Have College Protesters Saved Mike Johnson’s Job?

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Just a week ago, House Speaker Mike Johnson was under heavy fire from the right flank of both his conference and the Republican base at large after putting Ukraine aid up for a vote. His speakership didn’t seem long for this world. Georgia Rep. Marjorie Taylor Greene had already written up the paperwork to oust the guy. When Congress returns to work this week, that saga could resume.

But how much have you heard about Johnson’s precarious employment in the past few days?

Very little, because the true enemies of the people have once again reared their ugly heads: leftist college students. Across the country, students have set up encampments in the center of universities to protest the government’s handling of the Israel-Hamas war and their schools’ investments in Israel. There is nothing, nothing, that either broadcast media or the Republican Party loves more than students attending $90,000-per-year universities complaining (about anything, really), and it’s sucked all of the attention out of the room.

So, incidentally, it’s been a timely political gift to Johnson, not only for presenting a useful shift in media focus but for providing him the ability to lean into it and win back favor from the right. Johnson and other Republicans visited the Columbia University encampment last week to protest the protesters, who heckled him throughout his remarks, precisely as he’d hoped they would. “Enjoy your free speech,” he quipped.

There is, of course, another entity that may be Johnson’s real salvation.

The speaker visited Donald Trump at Mar-a-Lago earlier this month for a joint event on “election integrity.” The real purpose, however, was to cozy up to the former president as Johnson prepared to risk his job on the Ukraine assistance vote.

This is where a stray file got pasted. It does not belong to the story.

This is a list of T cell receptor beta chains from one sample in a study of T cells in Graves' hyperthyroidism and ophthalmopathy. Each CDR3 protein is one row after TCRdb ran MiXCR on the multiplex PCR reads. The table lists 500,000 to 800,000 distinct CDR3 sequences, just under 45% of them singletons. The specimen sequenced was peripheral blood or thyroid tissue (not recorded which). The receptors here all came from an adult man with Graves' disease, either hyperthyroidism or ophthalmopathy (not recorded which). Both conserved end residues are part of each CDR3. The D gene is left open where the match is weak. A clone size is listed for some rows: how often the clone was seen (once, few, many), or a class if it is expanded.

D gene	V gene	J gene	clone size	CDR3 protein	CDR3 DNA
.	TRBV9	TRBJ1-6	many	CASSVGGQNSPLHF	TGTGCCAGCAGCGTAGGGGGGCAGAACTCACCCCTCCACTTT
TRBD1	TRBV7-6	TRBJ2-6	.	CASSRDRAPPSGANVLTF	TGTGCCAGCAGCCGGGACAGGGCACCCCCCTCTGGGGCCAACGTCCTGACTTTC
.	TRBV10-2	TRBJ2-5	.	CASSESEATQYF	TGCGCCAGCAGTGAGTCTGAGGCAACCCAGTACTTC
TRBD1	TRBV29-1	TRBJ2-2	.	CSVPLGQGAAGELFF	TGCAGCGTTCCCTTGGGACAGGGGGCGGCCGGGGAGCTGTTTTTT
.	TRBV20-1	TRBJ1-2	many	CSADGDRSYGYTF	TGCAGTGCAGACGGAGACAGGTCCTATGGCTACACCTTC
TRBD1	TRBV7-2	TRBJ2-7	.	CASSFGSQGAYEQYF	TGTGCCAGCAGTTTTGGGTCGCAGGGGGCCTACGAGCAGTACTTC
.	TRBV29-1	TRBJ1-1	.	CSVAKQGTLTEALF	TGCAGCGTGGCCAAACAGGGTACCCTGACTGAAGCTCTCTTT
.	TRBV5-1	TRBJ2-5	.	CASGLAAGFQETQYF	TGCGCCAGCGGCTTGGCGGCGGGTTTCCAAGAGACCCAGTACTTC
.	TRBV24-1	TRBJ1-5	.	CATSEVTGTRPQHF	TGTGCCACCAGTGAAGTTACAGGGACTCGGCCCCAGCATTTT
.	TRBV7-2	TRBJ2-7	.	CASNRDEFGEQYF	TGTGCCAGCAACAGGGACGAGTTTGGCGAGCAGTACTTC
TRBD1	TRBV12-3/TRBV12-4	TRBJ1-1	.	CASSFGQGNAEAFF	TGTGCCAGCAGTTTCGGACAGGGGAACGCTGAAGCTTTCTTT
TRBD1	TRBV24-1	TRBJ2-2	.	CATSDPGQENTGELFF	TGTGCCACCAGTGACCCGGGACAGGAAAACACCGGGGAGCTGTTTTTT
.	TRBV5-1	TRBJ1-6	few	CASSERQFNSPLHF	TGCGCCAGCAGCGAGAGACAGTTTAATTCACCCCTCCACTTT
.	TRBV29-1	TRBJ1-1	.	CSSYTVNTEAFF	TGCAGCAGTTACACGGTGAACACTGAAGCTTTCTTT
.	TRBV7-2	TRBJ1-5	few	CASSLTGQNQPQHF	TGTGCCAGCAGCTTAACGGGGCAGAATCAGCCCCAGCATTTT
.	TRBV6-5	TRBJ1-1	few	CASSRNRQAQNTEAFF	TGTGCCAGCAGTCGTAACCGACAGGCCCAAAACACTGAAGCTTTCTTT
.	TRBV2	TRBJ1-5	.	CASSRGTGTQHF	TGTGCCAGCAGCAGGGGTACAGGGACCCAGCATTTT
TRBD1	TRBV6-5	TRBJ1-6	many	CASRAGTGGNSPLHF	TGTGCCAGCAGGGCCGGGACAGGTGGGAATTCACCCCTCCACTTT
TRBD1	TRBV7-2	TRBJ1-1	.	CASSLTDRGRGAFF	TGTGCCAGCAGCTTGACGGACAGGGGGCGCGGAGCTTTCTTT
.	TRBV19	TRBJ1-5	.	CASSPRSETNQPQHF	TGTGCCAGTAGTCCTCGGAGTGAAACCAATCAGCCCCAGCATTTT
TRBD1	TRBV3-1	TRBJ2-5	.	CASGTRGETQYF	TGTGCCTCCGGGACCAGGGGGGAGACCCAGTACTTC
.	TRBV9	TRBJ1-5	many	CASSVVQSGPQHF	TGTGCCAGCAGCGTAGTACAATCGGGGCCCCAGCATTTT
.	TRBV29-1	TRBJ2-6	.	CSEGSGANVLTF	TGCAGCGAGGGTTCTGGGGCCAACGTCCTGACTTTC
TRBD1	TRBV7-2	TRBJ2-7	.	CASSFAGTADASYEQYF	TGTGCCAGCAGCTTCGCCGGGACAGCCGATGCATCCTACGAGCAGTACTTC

This act of desperation paid off. Johnson, one way or another, persuaded Trump to stay neutral over the Ukraine vote rather than to actively come out swinging against it. (Turning a portion of the assistance into a “loan,” while mostly a gimmick, then crediting Trump with the idea, was useful here.) But the visit also persuaded Trump to back Johnson himself, too, against the calls for revolution coming from Greene.

“Well, look, we have a majority of one, OK?” Trump said of Johnson in a radio interview this week. “It’s not like he can go and do whatever he wants to do. I think he’s a very good person. You know, he stood very strongly with me on NATO when I said NATO has to pay up. … I think he’s trying very hard.”

The enduring loyalty Trump has shown Johnson will last all the way until the instant Johnson says anything that can be construed as unflattering to Donald Trump.

In other words, no one will be more upset at the end of the college semester than Mike Johnson.